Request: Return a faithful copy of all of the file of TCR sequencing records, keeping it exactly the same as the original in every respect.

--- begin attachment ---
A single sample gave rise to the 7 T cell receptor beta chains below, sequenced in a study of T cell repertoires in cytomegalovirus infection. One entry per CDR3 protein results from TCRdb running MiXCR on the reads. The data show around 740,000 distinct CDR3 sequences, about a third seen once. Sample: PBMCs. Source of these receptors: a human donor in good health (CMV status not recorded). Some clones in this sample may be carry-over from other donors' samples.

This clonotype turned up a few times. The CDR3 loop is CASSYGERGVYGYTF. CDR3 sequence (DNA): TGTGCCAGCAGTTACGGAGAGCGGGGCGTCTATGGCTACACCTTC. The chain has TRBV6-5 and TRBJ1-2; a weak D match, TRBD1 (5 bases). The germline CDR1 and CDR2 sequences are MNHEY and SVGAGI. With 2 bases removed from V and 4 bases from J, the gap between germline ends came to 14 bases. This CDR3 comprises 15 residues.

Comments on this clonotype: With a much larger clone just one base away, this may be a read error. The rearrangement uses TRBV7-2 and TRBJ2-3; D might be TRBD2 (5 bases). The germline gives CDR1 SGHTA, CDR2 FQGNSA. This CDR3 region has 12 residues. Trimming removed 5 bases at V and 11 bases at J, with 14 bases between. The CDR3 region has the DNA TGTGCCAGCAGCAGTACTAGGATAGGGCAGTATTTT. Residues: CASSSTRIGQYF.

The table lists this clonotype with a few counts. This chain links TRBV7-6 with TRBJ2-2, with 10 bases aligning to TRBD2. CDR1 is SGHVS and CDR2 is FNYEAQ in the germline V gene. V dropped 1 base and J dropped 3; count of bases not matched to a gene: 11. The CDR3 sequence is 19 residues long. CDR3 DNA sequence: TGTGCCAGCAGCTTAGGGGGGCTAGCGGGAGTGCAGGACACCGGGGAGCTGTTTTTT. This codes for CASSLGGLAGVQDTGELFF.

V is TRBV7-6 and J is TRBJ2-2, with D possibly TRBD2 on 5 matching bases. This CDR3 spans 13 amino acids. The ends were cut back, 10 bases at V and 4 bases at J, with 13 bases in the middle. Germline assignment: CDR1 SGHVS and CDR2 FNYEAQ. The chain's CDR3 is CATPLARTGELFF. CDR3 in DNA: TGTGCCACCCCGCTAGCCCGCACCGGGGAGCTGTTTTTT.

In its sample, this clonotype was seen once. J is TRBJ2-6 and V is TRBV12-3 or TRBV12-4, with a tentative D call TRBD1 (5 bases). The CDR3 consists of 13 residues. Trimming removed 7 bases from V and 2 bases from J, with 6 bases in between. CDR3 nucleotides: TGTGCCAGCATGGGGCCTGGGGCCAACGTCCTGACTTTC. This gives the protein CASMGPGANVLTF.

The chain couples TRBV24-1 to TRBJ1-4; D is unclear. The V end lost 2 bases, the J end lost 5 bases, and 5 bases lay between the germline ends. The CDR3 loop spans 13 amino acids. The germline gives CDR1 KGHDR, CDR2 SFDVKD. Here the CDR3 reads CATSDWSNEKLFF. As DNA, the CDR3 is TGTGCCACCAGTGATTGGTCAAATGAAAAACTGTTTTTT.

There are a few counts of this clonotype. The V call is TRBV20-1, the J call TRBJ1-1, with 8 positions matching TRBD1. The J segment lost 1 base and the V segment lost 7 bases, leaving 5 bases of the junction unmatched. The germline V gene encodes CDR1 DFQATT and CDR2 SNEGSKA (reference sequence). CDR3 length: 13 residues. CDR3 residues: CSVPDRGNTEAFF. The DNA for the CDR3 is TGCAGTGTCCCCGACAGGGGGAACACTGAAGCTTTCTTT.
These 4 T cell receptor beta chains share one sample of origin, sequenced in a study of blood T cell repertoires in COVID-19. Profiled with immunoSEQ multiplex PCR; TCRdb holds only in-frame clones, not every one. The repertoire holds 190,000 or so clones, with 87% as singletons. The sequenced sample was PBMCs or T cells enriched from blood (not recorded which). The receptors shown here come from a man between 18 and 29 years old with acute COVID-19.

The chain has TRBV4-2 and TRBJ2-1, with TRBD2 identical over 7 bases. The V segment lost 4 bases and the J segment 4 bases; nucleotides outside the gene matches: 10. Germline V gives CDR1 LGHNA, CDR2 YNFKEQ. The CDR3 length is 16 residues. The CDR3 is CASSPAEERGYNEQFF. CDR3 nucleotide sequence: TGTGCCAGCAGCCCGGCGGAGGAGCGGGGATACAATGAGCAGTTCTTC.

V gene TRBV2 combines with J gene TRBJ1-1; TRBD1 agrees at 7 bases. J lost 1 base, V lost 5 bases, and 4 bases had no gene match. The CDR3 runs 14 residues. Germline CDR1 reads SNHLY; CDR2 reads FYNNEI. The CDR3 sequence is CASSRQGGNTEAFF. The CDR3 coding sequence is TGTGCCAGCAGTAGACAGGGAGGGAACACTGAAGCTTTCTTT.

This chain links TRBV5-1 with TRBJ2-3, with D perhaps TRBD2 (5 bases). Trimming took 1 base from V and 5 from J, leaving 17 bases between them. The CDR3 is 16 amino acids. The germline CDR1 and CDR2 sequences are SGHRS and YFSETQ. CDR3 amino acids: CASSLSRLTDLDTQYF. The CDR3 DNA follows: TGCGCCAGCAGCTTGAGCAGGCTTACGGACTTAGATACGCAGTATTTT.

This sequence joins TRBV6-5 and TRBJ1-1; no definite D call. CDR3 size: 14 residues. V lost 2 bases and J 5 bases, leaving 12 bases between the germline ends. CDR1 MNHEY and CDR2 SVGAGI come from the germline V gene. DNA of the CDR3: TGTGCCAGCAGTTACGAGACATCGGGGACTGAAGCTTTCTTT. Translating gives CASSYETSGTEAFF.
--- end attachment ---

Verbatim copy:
A single sample gave rise to the 7 T cell receptor beta chains below, sequenced in a study of T cell repertoires in cytomegalovirus infection. One entry per CDR3 protein results from TCRdb running MiXCR on the reads. The data show around 740,000 distinct CDR3 sequences, about a third seen once. Sample: PBMCs. Source of these receptors: a human donor in good health (CMV status not recorded). Some clones in this sample may be carry-over from other donors' samples.

This clonotype turned up a few times. The CDR3 loop is CASSYGERGVYGYTF. CDR3 sequence (DNA): TGTGCCAGCAGTTACGGAGAGCGGGGCGTCTATGGCTACACCTTC. The chain has TRBV6-5 and TRBJ1-2; a weak D match, TRBD1 (5 bases). The germline CDR1 and CDR2 sequences are MNHEY and SVGAGI. With 2 bases removed from V and 4 bases from J, the gap between germline ends came to 14 bases. This CDR3 comprises 15 residues.

Comments on this clonotype: With a much larger clone just one base away, this may be a read error. The rearrangement uses TRBV7-2 and TRBJ2-3; D might be TRBD2 (5 bases). The germline gives CDR1 SGHTA, CDR2 FQGNSA. This CDR3 region has 12 residues. Trimming removed 5 bases at V and 11 bases at J, with 14 bases between. The CDR3 region has the DNA TGTGCCAGCAGCAGTACTAGGATAGGGCAGTATTTT. Residues: CASSSTRIGQYF.

The table lists this clonotype with a few counts. This chain links TRBV7-6 with TRBJ2-2, with 10 bases aligning to TRBD2. CDR1 is SGHVS and CDR2 is FNYEAQ in the germline V gene. V dropped 1 base and J dropped 3; count of bases not matched to a gene: 11. The CDR3 sequence is 19 residues long. CDR3 DNA sequence: TGTGCCAGCAGCTTAGGGGGGCTAGCGGGAGTGCAGGACACCGGGGAGCTGTTTTTT. This codes for CASSLGGLAGVQDTGELFF.

V is TRBV7-6 and J is TRBJ2-2, with D possibly TRBD2 on 5 matching bases. This CDR3 spans 13 amino acids. The ends were cut back, 10 bases at V and 4 bases at J, with 13 bases in the middle. Germline assignment: CDR1 SGHVS and CDR2 FNYEAQ. The chain's CDR3 is CATPLARTGELFF. CDR3 in DNA: TGTGCCACCCCGCTAGCCCGCACCGGGGAGCTGTTTTTT.

In its sample, this clonotype was seen once. J is TRBJ2-6 and V is TRBV12-3 or TRBV12-4, with a tentative D call TRBD1 (5 bases). The CDR3 consists of 13 residues. Trimming removed 7 bases from V and 2 bases from J, with 6 bases in between. CDR3 nucleotides: TGTGCCAGCATGGGGCCTGGGGCCAACGTCCTGACTTTC. This gives the protein CASMGPGANVLTF.

The chain couples TRBV24-1 to TRBJ1-4; D is unclear. The V end lost 2 bases, the J end lost 5 bases, and 5 bases lay between the germline ends. The CDR3 loop spans 13 amino acids. The germline gives CDR1 KGHDR, CDR2 SFDVKD. Here the CDR3 reads CATSDWSNEKLFF. As DNA, the CDR3 is TGTGCCACCAGTGATTGGTCAAATGAAAAACTGTTTTTT.

There are a few counts of this clonotype. The V call is TRBV20-1, the J call TRBJ1-1, with 8 positions matching TRBD1. The J segment lost 1 base and the V segment lost 7 bases, leaving 5 bases of the junction unmatched. The germline V gene encodes CDR1 DFQATT and CDR2 SNEGSKA (reference sequence). CDR3 length: 13 residues. CDR3 residues: CSVPDRGNTEAFF. The DNA for the CDR3 is TGCAGTGTCCCCGACAGGGGGAACACTGAAGCTTTCTTT.
These 4 T cell receptor beta chains share one sample of origin, sequenced in a study of blood T cell repertoires in COVID-19. Profiled with immunoSEQ multiplex PCR; TCRdb holds only in-frame clones, not every one. The repertoire holds 190,000 or so clones, with 87% as singletons. The sequenced sample was PBMCs or T cells enriched from blood (not recorded which). The receptors shown here come from a man between 18 and 29 years old with acute COVID-19.

The chain has TRBV4-2 and TRBJ2-1, with TRBD2 identical over 7 bases. The V segment lost 4 bases and the J segment 4 bases; nucleotides outside the gene matches: 10. Germline V gives CDR1 LGHNA, CDR2 YNFKEQ. The CDR3 length is 16 residues. The CDR3 is CASSPAEERGYNEQFF. CDR3 nucleotide sequence: TGTGCCAGCAGCCCGGCGGAGGAGCGGGGATACAATGAGCAGTTCTTC.

V gene TRBV2 combines with J gene TRBJ1-1; TRBD1 agrees at 7 bases. J lost 1 base, V lost 5 bases, and 4 bases had no gene match. The CDR3 runs 14 residues. Germline CDR1 reads SNHLY; CDR2 reads FYNNEI. The CDR3 sequence is CASSRQGGNTEAFF. The CDR3 coding sequence is TGTGCCAGCAGTAGACAGGGAGGGAACACTGAAGCTTTCTTT.

This chain links TRBV5-1 with TRBJ2-3, with D perhaps TRBD2 (5 bases). Trimming took 1 base from V and 5 from J, leaving 17 bases between them. The CDR3 is 16 amino acids. The germline CDR1 and CDR2 sequences are SGHRS and YFSETQ. CDR3 amino acids: CASSLSRLTDLDTQYF. The CDR3 DNA follows: TGCGCCAGCAGCTTGAGCAGGCTTACGGACTTAGATACGCAGTATTTT.

This sequence joins TRBV6-5 and TRBJ1-1; no definite D call. CDR3 size: 14 residues. V lost 2 bases and J 5 bases, leaving 12 bases between the germline ends. CDR1 MNHEY and CDR2 SVGAGI come from the germline V gene. DNA of the CDR3: TGTGCCAGCAGTTACGAGACATCGGGGACTGAAGCTTTCTTT. Translating gives CASSYETSGTEAFF.